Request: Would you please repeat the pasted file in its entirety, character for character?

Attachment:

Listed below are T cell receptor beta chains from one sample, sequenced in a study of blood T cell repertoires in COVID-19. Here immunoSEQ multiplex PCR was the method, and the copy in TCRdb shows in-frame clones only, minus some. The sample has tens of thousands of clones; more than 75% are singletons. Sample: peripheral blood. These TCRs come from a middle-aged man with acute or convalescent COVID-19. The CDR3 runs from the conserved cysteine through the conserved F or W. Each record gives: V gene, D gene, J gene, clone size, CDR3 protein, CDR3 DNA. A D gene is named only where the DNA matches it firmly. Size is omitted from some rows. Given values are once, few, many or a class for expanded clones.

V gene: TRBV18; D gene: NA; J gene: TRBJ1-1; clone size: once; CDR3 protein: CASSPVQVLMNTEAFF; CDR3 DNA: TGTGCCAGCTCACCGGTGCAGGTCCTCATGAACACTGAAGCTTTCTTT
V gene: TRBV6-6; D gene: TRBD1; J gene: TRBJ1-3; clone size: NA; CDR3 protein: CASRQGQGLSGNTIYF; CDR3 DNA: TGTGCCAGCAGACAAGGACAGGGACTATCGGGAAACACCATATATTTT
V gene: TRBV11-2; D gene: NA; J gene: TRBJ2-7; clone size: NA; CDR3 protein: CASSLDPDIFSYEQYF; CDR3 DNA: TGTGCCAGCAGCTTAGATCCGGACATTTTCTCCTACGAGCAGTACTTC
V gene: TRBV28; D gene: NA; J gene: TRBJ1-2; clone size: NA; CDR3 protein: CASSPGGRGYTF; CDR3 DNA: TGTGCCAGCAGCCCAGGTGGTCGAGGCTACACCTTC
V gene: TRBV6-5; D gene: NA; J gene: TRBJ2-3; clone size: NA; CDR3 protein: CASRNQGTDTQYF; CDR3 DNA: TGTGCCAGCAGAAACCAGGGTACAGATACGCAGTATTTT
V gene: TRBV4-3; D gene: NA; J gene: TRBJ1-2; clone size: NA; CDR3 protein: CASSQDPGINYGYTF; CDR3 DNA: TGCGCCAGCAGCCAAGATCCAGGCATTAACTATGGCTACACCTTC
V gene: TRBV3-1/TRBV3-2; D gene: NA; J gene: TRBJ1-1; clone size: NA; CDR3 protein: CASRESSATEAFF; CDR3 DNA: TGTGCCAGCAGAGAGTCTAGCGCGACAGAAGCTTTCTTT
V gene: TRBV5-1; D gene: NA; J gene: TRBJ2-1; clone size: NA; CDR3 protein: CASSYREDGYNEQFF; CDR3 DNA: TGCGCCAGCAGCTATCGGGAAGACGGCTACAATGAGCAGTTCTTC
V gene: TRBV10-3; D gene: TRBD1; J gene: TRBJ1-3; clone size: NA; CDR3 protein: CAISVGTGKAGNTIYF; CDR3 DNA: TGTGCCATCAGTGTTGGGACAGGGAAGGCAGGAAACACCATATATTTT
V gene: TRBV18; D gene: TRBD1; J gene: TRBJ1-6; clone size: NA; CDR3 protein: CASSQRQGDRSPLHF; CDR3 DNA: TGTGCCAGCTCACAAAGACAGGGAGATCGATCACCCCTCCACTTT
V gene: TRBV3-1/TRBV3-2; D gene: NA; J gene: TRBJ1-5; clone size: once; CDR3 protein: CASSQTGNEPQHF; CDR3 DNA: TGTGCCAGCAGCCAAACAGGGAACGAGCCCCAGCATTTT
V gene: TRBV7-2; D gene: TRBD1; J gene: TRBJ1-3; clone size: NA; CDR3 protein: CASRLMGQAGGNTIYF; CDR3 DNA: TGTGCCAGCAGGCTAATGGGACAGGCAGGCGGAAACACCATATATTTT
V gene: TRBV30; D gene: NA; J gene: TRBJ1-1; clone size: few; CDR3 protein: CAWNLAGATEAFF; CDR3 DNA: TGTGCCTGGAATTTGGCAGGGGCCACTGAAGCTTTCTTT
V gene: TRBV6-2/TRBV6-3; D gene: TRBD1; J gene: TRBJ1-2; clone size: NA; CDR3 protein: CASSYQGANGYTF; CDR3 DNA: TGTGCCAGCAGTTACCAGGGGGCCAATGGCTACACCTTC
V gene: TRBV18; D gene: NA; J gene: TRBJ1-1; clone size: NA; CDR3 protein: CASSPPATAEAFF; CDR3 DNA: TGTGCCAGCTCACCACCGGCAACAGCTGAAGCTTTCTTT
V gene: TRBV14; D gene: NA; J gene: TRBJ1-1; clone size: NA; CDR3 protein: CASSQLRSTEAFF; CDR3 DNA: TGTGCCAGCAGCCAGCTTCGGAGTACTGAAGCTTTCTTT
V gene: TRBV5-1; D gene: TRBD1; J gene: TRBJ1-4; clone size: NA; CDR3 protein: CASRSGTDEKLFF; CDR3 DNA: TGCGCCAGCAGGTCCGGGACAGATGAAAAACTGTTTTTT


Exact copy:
Listed below are T cell receptor beta chains from one sample, sequenced in a study of blood T cell repertoires in COVID-19. Here immunoSEQ multiplex PCR was the method, and the copy in TCRdb shows in-frame clones only, minus some. The sample has tens of thousands of clones; more than 75% are singletons. Sample: peripheral blood. These TCRs come from a middle-aged man with acute or convalescent COVID-19. The CDR3 runs from the conserved cysteine through the conserved F or W. Each record gives: V gene, D gene, J gene, clone size, CDR3 protein, CDR3 DNA. A D gene is named only where the DNA matches it firmly. Size is omitted from some rows. Given values are once, few, many or a class for expanded clones.

V gene: TRBV18; D gene: NA; J gene: TRBJ1-1; clone size: once; CDR3 protein: CASSPVQVLMNTEAFF; CDR3 DNA: TGTGCCAGCTCACCGGTGCAGGTCCTCATGAACACTGAAGCTTTCTTT
V gene: TRBV6-6; D gene: TRBD1; J gene: TRBJ1-3; clone size: NA; CDR3 protein: CASRQGQGLSGNTIYF; CDR3 DNA: TGTGCCAGCAGACAAGGACAGGGACTATCGGGAAACACCATATATTTT
V gene: TRBV11-2; D gene: NA; J gene: TRBJ2-7; clone size: NA; CDR3 protein: CASSLDPDIFSYEQYF; CDR3 DNA: TGTGCCAGCAGCTTAGATCCGGACATTTTCTCCTACGAGCAGTACTTC
V gene: TRBV28; D gene: NA; J gene: TRBJ1-2; clone size: NA; CDR3 protein: CASSPGGRGYTF; CDR3 DNA: TGTGCCAGCAGCCCAGGTGGTCGAGGCTACACCTTC
V gene: TRBV6-5; D gene: NA; J gene: TRBJ2-3; clone size: NA; CDR3 protein: CASRNQGTDTQYF; CDR3 DNA: TGTGCCAGCAGAAACCAGGGTACAGATACGCAGTATTTT
V gene: TRBV4-3; D gene: NA; J gene: TRBJ1-2; clone size: NA; CDR3 protein: CASSQDPGINYGYTF; CDR3 DNA: TGCGCCAGCAGCCAAGATCCAGGCATTAACTATGGCTACACCTTC
V gene: TRBV3-1/TRBV3-2; D gene: NA; J gene: TRBJ1-1; clone size: NA; CDR3 protein: CASRESSATEAFF; CDR3 DNA: TGTGCCAGCAGAGAGTCTAGCGCGACAGAAGCTTTCTTT
V gene: TRBV5-1; D gene: NA; J gene: TRBJ2-1; clone size: NA; CDR3 protein: CASSYREDGYNEQFF; CDR3 DNA: TGCGCCAGCAGCTATCGGGAAGACGGCTACAATGAGCAGTTCTTC
V gene: TRBV10-3; D gene: TRBD1; J gene: TRBJ1-3; clone size: NA; CDR3 protein: CAISVGTGKAGNTIYF; CDR3 DNA: TGTGCCATCAGTGTTGGGACAGGGAAGGCAGGAAACACCATATATTTT
V gene: TRBV18; D gene: TRBD1; J gene: TRBJ1-6; clone size: NA; CDR3 protein: CASSQRQGDRSPLHF; CDR3 DNA: TGTGCCAGCTCACAAAGACAGGGAGATCGATCACCCCTCCACTTT
V gene: TRBV3-1/TRBV3-2; D gene: NA; J gene: TRBJ1-5; clone size: once; CDR3 protein: CASSQTGNEPQHF; CDR3 DNA: TGTGCCAGCAGCCAAACAGGGAACGAGCCCCAGCATTTT
V gene: TRBV7-2; D gene: TRBD1; J gene: TRBJ1-3; clone size: NA; CDR3 protein: CASRLMGQAGGNTIYF; CDR3 DNA: TGTGCCAGCAGGCTAATGGGACAGGCAGGCGGAAACACCATATATTTT
V gene: TRBV30; D gene: NA; J gene: TRBJ1-1; clone size: few; CDR3 protein: CAWNLAGATEAFF; CDR3 DNA: TGTGCCTGGAATTTGGCAGGGGCCACTGAAGCTTTCTTT
V gene: TRBV6-2/TRBV6-3; D gene: TRBD1; J gene: TRBJ1-2; clone size: NA; CDR3 protein: CASSYQGANGYTF; CDR3 DNA: TGTGCCAGCAGTTACCAGGGGGCCAATGGCTACACCTTC
V gene: TRBV18; D gene: NA; J gene: TRBJ1-1; clone size: NA; CDR3 protein: CASSPPATAEAFF; CDR3 DNA: TGTGCCAGCTCACCACCGGCAACAGCTGAAGCTTTCTTT
V gene: TRBV14; D gene: NA; J gene: TRBJ1-1; clone size: NA; CDR3 protein: CASSQLRSTEAFF; CDR3 DNA: TGTGCCAGCAGCCAGCTTCGGAGTACTGAAGCTTTCTTT
V gene: TRBV5-1; D gene: TRBD1; J gene: TRBJ1-4; clone size: NA; CDR3 protein: CASRSGTDEKLFF; CDR3 DNA: TGCGCCAGCAGGTCCGGGACAGATGAAAAACTGTTTTTT